Anthony Burgess and politics
There seems to be a widespread assumption, often repeated on social media, that Anthony Burgess was a political conservative whose novels promote a right-wing agenda.
Although Burgess sometimes claimed to take no interest in party politics, his position turns out to be a more complicated one than expected. Looking into his novels, autobiographical works and interviews, it is hard to find a consistent set of political statements, and in many respects his opinions depended on where he was living at any given time.
Burgess was part of a large Anglo-Irish family from the Catholic north-west of England. They thought of themselves as part of an underclass: traditionally excluded from the English universities, they ran pubs, went on the stage, or became priests and nuns. Their politics were anti-elitist and broadly left-liberal. His father read the Manchester Guardian, to which Burgess made his first contribution at the age of 12. The first member of the family to attend a university was his cousin George Dwyer, later the Archbishop of Birmingham, who studied literature and theology in Rome. Burgess never stopped complaining about the unfair dominance of the Oxford and Cambridge elite, and he defined himself against it.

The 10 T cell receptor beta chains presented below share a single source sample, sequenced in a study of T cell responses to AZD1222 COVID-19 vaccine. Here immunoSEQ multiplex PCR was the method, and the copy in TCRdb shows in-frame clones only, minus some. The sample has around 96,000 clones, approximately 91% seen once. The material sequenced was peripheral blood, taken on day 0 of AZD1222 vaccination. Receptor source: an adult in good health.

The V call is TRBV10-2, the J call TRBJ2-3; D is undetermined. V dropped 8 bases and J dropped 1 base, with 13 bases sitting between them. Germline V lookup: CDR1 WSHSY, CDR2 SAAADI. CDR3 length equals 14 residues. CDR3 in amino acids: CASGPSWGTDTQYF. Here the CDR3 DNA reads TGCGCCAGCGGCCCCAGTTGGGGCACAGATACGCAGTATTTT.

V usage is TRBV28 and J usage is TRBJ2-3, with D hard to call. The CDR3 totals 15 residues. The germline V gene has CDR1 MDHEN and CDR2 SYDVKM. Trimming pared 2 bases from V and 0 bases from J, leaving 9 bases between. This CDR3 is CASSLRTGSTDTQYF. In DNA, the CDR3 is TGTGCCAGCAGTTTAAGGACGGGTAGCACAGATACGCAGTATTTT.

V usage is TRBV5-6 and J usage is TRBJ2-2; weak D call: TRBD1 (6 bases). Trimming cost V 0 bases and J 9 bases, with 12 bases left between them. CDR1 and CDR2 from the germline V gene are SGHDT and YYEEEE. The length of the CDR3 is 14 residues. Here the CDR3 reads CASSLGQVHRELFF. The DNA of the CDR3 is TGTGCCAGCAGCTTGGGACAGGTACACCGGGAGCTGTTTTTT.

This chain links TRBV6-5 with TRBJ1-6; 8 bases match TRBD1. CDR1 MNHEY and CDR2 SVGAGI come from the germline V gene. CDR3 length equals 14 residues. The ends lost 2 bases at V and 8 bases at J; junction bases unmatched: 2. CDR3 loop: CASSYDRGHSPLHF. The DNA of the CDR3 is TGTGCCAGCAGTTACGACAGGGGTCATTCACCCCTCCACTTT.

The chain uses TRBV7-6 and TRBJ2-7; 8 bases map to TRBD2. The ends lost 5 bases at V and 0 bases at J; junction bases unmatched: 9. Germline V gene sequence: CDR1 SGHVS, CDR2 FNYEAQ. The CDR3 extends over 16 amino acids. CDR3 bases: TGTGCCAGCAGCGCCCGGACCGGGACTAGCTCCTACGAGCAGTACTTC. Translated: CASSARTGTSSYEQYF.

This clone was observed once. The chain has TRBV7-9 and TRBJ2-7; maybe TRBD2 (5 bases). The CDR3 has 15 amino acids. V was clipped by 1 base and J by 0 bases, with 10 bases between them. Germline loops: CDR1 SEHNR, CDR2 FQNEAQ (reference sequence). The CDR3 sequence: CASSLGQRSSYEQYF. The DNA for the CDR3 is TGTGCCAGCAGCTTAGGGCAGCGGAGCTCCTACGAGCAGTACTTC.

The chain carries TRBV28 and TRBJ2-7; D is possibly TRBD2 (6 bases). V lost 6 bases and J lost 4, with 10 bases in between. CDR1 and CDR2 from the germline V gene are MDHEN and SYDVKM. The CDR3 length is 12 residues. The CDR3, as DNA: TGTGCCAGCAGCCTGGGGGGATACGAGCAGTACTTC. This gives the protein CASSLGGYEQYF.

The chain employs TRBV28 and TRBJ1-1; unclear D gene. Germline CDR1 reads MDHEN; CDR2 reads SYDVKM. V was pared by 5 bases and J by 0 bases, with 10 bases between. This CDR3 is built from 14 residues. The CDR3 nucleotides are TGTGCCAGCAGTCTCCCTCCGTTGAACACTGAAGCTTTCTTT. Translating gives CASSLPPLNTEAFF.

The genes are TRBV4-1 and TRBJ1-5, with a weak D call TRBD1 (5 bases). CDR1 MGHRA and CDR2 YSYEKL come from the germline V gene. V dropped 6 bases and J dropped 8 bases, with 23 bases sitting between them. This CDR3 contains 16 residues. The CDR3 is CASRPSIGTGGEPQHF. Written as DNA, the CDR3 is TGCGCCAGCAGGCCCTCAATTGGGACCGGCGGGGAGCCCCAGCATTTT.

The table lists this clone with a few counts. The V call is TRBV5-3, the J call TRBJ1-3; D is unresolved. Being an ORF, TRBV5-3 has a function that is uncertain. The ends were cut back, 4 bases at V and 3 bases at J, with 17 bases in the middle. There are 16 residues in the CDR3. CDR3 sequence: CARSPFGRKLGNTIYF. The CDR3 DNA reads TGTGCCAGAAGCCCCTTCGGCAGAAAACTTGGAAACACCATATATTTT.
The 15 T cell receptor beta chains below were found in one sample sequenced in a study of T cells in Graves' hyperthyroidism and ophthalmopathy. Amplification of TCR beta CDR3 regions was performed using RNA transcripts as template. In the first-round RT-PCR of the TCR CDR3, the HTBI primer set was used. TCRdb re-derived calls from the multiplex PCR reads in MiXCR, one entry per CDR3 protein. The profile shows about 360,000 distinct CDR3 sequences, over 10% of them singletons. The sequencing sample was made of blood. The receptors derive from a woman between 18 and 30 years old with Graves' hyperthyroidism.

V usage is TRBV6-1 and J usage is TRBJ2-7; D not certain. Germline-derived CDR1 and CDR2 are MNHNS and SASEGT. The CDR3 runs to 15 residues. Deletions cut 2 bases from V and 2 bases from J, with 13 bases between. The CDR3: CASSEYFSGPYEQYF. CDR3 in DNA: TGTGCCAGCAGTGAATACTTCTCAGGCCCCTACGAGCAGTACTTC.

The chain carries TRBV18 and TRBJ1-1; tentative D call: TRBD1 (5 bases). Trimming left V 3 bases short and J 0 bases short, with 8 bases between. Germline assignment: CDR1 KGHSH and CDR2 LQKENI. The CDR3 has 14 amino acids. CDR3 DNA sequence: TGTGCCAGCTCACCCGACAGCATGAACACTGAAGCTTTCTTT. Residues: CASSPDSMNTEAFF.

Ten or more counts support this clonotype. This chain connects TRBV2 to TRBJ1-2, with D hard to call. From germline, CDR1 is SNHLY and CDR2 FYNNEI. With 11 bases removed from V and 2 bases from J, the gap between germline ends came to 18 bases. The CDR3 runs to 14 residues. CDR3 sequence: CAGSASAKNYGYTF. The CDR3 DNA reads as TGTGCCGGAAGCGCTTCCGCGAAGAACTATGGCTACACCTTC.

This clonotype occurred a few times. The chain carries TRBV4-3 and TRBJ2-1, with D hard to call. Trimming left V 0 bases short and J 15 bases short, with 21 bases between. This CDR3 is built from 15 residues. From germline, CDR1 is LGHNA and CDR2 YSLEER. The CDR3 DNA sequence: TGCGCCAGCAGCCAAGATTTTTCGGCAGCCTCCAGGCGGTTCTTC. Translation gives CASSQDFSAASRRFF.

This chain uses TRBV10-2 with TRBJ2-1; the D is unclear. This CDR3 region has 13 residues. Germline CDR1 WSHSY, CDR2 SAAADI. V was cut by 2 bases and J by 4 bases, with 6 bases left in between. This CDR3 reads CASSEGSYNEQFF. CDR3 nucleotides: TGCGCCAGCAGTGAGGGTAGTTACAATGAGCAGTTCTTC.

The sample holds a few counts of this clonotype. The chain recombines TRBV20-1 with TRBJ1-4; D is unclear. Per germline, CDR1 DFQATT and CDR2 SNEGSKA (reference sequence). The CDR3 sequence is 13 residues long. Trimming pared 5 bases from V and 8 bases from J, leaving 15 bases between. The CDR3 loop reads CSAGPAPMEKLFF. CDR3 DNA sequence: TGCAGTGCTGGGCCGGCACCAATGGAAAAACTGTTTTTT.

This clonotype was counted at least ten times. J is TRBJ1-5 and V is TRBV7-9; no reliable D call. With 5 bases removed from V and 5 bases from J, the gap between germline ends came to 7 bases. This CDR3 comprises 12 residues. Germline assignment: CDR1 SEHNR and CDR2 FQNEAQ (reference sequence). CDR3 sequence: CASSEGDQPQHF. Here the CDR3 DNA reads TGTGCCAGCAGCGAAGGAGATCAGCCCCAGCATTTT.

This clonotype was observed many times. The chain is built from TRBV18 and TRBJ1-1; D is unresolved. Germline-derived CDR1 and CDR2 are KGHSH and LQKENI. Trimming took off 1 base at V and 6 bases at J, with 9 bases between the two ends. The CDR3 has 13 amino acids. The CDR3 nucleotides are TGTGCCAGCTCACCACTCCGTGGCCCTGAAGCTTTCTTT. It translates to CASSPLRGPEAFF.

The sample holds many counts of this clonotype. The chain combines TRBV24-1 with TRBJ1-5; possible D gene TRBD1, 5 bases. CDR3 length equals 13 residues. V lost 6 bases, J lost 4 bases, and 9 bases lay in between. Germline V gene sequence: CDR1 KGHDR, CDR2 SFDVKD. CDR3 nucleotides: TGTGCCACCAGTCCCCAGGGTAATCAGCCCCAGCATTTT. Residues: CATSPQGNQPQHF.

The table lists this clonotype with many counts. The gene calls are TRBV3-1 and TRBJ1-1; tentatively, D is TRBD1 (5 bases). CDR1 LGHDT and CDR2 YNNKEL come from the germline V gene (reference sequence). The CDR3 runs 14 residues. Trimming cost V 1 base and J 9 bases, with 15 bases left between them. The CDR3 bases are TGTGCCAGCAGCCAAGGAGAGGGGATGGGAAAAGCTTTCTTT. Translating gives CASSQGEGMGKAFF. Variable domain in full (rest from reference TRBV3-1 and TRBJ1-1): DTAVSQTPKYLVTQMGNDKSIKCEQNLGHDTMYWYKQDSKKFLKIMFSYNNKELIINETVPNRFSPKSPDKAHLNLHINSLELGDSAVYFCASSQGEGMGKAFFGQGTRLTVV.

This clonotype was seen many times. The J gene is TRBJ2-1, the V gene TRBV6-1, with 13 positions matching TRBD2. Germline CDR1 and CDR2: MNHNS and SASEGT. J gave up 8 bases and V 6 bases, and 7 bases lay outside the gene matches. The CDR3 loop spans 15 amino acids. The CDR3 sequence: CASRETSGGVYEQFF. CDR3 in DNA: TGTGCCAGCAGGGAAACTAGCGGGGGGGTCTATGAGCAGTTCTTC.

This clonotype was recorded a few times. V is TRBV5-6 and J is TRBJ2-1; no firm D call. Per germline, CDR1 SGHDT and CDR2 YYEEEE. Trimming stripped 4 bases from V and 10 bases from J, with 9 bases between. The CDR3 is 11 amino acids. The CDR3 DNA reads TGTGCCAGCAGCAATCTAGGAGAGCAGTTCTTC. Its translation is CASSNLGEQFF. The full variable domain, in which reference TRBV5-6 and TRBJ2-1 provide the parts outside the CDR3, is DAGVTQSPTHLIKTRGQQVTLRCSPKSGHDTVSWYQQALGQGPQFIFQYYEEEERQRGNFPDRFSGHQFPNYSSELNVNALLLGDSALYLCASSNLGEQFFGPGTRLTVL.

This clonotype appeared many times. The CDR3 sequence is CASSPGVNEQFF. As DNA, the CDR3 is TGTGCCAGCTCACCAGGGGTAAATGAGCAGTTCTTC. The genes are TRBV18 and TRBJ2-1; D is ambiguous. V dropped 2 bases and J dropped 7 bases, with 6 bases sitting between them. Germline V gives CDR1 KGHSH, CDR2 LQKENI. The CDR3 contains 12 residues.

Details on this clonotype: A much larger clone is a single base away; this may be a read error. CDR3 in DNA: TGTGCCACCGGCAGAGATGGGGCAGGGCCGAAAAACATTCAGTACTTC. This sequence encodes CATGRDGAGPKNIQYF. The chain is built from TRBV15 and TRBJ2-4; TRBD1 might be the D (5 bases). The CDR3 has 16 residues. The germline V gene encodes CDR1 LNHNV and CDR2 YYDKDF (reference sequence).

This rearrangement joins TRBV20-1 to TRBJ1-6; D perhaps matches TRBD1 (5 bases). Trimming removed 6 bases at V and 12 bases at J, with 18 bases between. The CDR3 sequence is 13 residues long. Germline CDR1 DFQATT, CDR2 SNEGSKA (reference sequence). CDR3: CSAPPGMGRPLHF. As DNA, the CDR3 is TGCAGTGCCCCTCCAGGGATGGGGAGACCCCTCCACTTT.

Conscripted into the British army in 1940, Burgess soon became disillusioned with the regime of parades, discipline and compulsory exercise. As a lecturer in the Army Educational Corps, he taught a course on civics with an emphasis on decolonization and building a post-war Welfare State. As the first volume of his autobiography makes clear, he strongly disliked Winston Churchill and supported the Labour Party in the general election of 1945.